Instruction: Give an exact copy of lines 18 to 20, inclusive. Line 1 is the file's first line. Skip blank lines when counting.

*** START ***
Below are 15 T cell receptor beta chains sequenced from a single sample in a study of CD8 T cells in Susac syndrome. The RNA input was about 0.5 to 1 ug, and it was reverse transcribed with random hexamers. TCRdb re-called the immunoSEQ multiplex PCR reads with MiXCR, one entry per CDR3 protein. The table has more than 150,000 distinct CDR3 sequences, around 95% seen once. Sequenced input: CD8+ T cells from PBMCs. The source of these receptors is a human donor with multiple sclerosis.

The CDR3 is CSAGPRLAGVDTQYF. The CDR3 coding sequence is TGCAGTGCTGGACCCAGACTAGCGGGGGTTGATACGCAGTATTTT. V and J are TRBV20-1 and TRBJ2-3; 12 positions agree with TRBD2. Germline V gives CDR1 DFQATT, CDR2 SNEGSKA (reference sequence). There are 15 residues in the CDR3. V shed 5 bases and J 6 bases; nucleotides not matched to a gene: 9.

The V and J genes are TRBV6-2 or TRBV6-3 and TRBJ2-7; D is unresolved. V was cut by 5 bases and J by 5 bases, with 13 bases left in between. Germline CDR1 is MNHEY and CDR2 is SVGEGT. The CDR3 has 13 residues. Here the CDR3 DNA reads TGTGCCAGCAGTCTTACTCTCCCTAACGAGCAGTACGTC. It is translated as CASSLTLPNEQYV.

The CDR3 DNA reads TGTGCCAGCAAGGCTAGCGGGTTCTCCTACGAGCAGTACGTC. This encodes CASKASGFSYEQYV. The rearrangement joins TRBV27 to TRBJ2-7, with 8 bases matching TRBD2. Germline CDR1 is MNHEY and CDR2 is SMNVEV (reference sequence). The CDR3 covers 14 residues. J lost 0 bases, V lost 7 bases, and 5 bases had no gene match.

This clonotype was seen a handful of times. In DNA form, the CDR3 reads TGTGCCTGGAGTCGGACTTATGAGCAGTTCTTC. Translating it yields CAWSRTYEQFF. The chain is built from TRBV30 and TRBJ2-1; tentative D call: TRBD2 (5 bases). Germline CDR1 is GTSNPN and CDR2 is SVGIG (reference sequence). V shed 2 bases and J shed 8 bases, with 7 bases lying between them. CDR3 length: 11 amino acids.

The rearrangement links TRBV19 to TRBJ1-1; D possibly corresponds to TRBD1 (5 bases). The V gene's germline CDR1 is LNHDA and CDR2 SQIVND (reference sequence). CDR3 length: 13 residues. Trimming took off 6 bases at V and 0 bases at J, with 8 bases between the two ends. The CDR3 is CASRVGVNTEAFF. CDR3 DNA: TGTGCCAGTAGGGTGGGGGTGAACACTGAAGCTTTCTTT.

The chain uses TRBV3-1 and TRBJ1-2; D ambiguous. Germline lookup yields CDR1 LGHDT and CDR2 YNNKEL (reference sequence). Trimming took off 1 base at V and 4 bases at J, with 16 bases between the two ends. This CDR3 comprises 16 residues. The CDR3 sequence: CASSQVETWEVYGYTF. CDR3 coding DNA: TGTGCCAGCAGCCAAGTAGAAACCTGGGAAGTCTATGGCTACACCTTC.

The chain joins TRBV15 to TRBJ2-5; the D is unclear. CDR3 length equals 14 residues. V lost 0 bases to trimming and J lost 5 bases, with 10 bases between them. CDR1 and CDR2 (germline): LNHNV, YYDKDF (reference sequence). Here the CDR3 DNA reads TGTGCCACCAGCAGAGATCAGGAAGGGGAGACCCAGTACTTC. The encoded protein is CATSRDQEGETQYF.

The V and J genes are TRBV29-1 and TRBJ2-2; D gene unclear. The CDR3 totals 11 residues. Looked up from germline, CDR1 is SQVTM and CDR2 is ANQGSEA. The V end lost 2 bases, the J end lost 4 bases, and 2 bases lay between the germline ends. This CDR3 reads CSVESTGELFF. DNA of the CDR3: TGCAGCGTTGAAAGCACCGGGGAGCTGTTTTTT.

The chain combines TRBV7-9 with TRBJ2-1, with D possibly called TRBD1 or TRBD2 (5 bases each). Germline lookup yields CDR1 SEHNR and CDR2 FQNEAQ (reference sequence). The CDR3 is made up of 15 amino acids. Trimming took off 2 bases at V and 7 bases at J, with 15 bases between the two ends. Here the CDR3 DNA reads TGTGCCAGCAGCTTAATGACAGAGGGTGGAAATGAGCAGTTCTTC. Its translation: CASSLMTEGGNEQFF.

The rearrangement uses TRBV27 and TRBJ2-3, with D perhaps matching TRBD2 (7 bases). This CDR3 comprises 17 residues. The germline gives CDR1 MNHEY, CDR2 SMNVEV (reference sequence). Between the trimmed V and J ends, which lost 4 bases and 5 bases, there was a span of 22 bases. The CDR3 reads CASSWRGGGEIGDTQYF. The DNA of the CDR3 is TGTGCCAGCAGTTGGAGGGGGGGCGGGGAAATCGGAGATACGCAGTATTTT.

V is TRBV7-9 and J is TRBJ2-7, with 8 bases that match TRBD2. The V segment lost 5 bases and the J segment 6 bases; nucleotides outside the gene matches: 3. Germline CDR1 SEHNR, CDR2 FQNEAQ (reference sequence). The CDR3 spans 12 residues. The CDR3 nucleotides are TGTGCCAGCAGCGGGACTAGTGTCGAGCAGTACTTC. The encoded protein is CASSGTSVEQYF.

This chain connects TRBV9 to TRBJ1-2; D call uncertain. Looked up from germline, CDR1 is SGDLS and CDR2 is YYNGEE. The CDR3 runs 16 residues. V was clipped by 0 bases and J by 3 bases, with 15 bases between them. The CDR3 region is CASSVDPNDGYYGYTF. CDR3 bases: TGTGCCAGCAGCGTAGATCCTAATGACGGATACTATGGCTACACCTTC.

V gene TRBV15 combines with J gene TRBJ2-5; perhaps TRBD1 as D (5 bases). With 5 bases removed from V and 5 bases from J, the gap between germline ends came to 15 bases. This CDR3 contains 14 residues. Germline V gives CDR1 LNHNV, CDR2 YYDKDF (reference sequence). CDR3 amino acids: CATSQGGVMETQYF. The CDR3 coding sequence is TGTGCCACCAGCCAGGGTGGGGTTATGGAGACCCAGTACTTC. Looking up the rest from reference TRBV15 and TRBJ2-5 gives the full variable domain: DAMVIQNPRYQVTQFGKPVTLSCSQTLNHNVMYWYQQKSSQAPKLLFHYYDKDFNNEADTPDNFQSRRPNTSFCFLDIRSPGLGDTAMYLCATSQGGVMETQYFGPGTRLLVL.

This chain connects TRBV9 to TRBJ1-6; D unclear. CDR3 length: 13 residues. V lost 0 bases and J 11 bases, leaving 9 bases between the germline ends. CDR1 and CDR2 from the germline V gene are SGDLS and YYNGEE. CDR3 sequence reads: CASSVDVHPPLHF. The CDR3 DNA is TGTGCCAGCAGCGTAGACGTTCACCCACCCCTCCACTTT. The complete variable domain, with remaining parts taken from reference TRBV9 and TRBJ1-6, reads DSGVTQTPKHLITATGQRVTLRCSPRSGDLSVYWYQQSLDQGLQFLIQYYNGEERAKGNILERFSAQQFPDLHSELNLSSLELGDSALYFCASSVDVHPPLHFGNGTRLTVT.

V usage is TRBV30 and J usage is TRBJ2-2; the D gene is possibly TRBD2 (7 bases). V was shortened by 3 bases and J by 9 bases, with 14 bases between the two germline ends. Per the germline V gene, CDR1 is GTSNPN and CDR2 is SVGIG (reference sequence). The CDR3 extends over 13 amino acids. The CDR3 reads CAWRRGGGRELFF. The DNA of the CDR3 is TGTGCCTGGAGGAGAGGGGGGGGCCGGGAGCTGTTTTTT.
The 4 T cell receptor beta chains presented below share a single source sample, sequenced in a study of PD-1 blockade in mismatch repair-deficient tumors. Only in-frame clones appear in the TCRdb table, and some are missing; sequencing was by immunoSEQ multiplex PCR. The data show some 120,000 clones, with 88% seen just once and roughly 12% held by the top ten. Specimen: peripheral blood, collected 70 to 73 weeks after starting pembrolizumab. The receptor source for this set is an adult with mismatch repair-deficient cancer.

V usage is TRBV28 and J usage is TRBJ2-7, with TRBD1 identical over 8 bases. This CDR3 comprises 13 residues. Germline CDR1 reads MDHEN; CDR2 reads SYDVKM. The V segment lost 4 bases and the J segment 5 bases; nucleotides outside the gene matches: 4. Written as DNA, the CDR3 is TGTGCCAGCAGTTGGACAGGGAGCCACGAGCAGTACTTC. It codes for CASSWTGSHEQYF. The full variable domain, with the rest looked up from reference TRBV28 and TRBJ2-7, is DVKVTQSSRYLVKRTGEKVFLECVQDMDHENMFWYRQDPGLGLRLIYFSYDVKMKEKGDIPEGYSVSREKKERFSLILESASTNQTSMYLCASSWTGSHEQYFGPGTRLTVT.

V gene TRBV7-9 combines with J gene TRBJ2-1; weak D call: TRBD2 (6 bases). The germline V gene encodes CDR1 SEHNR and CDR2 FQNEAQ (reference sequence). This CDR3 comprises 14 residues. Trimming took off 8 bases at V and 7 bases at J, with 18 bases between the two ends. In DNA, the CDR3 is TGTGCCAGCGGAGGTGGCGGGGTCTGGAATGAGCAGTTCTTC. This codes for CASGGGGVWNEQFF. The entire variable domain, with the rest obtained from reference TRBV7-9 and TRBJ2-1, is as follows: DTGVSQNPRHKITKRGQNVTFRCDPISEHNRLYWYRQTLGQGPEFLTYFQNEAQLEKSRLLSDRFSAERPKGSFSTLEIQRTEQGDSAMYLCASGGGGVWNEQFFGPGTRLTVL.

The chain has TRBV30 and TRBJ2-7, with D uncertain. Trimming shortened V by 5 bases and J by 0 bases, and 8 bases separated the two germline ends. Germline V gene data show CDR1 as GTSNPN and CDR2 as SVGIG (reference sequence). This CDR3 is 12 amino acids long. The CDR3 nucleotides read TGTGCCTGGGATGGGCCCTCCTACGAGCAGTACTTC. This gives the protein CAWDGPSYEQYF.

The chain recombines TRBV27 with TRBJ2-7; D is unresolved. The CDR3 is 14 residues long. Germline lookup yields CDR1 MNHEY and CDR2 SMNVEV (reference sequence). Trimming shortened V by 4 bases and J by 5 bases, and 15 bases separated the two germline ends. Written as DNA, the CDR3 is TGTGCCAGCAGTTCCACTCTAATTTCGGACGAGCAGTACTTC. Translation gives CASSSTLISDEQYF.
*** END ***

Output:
V usage is TRBV28 and J usage is TRBJ2-7, with TRBD1 identical over 8 bases. This CDR3 comprises 13 residues. Germline CDR1 reads MDHEN; CDR2 reads SYDVKM. The V segment lost 4 bases and the J segment 5 bases; nucleotides outside the gene matches: 4. Written as DNA, the CDR3 is TGTGCCAGCAGTTGGACAGGGAGCCACGAGCAGTACTTC. It codes for CASSWTGSHEQYF. The full variable domain, with the rest looked up from reference TRBV28 and TRBJ2-7, is DVKVTQSSRYLVKRTGEKVFLECVQDMDHENMFWYRQDPGLGLRLIYFSYDVKMKEKGDIPEGYSVSREKKERFSLILESASTNQTSMYLCASSWTGSHEQYFGPGTRLTVT.

V gene TRBV7-9 combines with J gene TRBJ2-1; weak D call: TRBD2 (6 bases). The germline V gene encodes CDR1 SEHNR and CDR2 FQNEAQ (reference sequence). This CDR3 comprises 14 residues. Trimming took off 8 bases at V and 7 bases at J, with 18 bases between the two ends. In DNA, the CDR3 is TGTGCCAGCGGAGGTGGCGGGGTCTGGAATGAGCAGTTCTTC. This codes for CASGGGGVWNEQFF. The entire variable domain, with the rest obtained from reference TRBV7-9 and TRBJ2-1, is as follows: DTGVSQNPRHKITKRGQNVTFRCDPISEHNRLYWYRQTLGQGPEFLTYFQNEAQLEKSRLLSDRFSAERPKGSFSTLEIQRTEQGDSAMYLCASGGGGVWNEQFFGPGTRLTVL.

The chain has TRBV30 and TRBJ2-7, with D uncertain. Trimming shortened V by 5 bases and J by 0 bases, and 8 bases separated the two germline ends. Germline V gene data show CDR1 as GTSNPN and CDR2 as SVGIG (reference sequence). This CDR3 is 12 amino acids long. The CDR3 nucleotides read TGTGCCTGGGATGGGCCCTCCTACGAGCAGTACTTC. This gives the protein CAWDGPSYEQYF.